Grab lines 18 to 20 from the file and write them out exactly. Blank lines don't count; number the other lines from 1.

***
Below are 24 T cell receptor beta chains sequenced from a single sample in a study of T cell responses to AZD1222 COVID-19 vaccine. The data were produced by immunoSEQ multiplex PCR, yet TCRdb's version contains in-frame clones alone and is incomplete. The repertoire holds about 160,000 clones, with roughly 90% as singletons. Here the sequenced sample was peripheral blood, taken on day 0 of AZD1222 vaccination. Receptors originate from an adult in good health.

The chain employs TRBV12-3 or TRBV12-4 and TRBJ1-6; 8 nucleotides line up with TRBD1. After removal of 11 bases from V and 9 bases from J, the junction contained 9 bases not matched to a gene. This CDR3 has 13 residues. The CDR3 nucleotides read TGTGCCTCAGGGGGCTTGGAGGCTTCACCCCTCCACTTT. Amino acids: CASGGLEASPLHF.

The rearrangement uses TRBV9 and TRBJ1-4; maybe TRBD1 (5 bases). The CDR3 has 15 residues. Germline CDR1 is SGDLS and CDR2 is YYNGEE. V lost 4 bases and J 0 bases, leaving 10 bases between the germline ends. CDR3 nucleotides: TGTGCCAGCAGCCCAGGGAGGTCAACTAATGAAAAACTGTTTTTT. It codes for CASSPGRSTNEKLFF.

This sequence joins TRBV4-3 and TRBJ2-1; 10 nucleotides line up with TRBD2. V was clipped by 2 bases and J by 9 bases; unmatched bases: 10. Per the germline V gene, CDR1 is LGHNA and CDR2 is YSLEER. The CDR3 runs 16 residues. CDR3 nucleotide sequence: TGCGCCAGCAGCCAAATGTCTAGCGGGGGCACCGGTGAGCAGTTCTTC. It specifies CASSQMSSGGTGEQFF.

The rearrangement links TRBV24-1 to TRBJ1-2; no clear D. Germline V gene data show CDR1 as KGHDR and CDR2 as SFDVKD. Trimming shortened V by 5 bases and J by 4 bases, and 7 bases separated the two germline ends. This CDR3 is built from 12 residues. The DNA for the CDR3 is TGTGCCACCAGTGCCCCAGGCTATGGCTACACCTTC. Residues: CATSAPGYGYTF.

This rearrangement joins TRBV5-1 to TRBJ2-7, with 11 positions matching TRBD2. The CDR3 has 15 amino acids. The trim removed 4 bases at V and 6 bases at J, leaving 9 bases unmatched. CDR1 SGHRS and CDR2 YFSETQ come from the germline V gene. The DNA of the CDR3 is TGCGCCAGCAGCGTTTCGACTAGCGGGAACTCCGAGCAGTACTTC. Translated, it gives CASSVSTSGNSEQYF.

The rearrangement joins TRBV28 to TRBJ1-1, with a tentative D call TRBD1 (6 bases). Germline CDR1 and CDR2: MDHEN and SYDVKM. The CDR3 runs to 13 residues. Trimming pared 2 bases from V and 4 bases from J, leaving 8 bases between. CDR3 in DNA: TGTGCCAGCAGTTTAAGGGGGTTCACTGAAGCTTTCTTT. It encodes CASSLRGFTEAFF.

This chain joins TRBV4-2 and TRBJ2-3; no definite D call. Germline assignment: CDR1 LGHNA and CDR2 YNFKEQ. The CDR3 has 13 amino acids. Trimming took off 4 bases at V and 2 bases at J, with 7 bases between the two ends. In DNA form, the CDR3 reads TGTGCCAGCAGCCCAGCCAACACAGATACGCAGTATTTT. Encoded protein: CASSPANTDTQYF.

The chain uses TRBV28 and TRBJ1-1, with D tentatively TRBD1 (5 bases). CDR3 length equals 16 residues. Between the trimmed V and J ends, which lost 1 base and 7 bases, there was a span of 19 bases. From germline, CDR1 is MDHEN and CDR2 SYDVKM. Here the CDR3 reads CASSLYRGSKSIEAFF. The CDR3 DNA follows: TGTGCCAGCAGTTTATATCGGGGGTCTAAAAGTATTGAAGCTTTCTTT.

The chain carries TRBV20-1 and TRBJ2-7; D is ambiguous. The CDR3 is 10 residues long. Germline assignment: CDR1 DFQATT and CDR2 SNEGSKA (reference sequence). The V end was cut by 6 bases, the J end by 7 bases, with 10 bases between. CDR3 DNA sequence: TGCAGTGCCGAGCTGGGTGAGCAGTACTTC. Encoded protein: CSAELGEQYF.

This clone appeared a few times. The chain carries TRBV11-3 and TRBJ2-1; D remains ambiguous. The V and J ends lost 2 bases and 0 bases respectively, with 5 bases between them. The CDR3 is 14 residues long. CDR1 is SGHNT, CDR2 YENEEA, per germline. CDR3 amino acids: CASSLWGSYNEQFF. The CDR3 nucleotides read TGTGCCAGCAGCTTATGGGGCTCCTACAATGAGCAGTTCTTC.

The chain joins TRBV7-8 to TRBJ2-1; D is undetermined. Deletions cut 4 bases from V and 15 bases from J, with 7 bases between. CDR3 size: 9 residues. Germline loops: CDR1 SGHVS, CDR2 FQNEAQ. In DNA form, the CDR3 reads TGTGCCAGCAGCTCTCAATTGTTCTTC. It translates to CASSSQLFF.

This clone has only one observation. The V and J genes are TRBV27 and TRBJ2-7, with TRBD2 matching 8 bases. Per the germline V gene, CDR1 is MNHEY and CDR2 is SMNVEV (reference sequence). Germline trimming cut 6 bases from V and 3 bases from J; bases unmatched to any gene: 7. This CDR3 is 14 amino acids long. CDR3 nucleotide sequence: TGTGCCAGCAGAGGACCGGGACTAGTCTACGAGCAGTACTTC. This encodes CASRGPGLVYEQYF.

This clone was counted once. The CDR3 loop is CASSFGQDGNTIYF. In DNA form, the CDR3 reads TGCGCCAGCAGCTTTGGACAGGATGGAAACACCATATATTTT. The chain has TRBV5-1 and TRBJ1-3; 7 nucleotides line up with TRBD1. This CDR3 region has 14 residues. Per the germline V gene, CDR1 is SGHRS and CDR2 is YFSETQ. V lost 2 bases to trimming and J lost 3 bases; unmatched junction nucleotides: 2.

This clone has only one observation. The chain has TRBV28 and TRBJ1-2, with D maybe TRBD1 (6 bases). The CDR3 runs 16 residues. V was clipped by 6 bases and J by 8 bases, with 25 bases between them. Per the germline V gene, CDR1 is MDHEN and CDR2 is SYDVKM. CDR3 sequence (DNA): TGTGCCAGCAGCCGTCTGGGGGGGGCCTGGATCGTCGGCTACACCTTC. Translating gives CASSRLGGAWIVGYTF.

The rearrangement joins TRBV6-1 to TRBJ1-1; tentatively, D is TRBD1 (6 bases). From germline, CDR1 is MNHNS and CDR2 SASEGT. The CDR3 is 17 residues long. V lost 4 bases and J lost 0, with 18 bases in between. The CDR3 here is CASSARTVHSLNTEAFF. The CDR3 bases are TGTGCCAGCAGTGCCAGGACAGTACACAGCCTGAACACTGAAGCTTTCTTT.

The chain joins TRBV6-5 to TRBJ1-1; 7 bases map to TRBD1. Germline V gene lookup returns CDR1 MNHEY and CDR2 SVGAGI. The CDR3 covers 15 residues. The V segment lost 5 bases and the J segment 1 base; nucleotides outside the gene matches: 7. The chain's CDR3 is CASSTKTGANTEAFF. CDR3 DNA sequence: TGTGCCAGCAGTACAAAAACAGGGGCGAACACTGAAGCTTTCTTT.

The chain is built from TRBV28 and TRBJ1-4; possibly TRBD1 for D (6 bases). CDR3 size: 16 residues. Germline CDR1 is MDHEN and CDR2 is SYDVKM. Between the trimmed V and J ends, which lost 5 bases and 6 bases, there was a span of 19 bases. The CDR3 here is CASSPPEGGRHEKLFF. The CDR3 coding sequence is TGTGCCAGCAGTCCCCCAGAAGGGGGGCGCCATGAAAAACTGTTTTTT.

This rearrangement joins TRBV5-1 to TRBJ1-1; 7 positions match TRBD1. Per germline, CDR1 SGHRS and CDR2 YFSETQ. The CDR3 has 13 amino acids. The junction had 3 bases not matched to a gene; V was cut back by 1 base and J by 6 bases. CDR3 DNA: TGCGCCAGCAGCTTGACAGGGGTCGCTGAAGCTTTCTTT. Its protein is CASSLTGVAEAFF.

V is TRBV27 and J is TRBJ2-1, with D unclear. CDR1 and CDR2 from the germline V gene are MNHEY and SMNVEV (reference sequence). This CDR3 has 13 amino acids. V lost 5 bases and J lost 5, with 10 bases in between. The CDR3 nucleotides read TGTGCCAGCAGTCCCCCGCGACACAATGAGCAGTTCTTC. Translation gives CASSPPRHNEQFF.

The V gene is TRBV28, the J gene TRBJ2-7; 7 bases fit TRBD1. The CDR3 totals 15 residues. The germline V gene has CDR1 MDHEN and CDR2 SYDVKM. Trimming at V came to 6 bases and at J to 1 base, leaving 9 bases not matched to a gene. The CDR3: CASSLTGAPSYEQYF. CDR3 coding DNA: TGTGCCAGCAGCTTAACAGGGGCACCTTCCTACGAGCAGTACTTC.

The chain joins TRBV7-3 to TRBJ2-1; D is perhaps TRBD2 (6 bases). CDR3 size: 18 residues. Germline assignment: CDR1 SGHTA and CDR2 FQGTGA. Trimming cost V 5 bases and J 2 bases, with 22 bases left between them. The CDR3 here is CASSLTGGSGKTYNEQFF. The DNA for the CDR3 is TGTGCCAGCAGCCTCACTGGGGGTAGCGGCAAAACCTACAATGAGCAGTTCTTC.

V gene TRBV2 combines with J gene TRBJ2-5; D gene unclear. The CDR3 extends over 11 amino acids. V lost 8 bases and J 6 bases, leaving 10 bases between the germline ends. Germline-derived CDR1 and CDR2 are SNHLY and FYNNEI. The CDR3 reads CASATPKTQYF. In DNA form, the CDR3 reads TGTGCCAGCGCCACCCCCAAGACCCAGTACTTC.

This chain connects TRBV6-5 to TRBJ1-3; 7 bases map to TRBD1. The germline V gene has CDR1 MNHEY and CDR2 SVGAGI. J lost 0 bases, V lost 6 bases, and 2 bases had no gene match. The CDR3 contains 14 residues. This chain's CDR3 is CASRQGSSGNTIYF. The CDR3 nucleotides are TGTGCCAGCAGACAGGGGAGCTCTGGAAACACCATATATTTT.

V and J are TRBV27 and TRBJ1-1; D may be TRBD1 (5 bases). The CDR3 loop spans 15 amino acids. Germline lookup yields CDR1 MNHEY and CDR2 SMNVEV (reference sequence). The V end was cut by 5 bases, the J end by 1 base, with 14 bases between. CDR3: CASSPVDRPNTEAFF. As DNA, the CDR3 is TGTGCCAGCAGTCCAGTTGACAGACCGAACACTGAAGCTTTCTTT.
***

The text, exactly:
The chain is built from TRBV28 and TRBJ1-4; possibly TRBD1 for D (6 bases). CDR3 size: 16 residues. Germline CDR1 is MDHEN and CDR2 is SYDVKM. Between the trimmed V and J ends, which lost 5 bases and 6 bases, there was a span of 19 bases. The CDR3 here is CASSPPEGGRHEKLFF. The CDR3 coding sequence is TGTGCCAGCAGTCCCCCAGAAGGGGGGCGCCATGAAAAACTGTTTTTT.

This rearrangement joins TRBV5-1 to TRBJ1-1; 7 positions match TRBD1. Per germline, CDR1 SGHRS and CDR2 YFSETQ. The CDR3 has 13 amino acids. The junction had 3 bases not matched to a gene; V was cut back by 1 base and J by 6 bases. CDR3 DNA: TGCGCCAGCAGCTTGACAGGGGTCGCTGAAGCTTTCTTT. Its protein is CASSLTGVAEAFF.

V is TRBV27 and J is TRBJ2-1, with D unclear. CDR1 and CDR2 from the germline V gene are MNHEY and SMNVEV (reference sequence). This CDR3 has 13 amino acids. V lost 5 bases and J lost 5, with 10 bases in between. The CDR3 nucleotides read TGTGCCAGCAGTCCCCCGCGACACAATGAGCAGTTCTTC. Translation gives CASSPPRHNEQFF.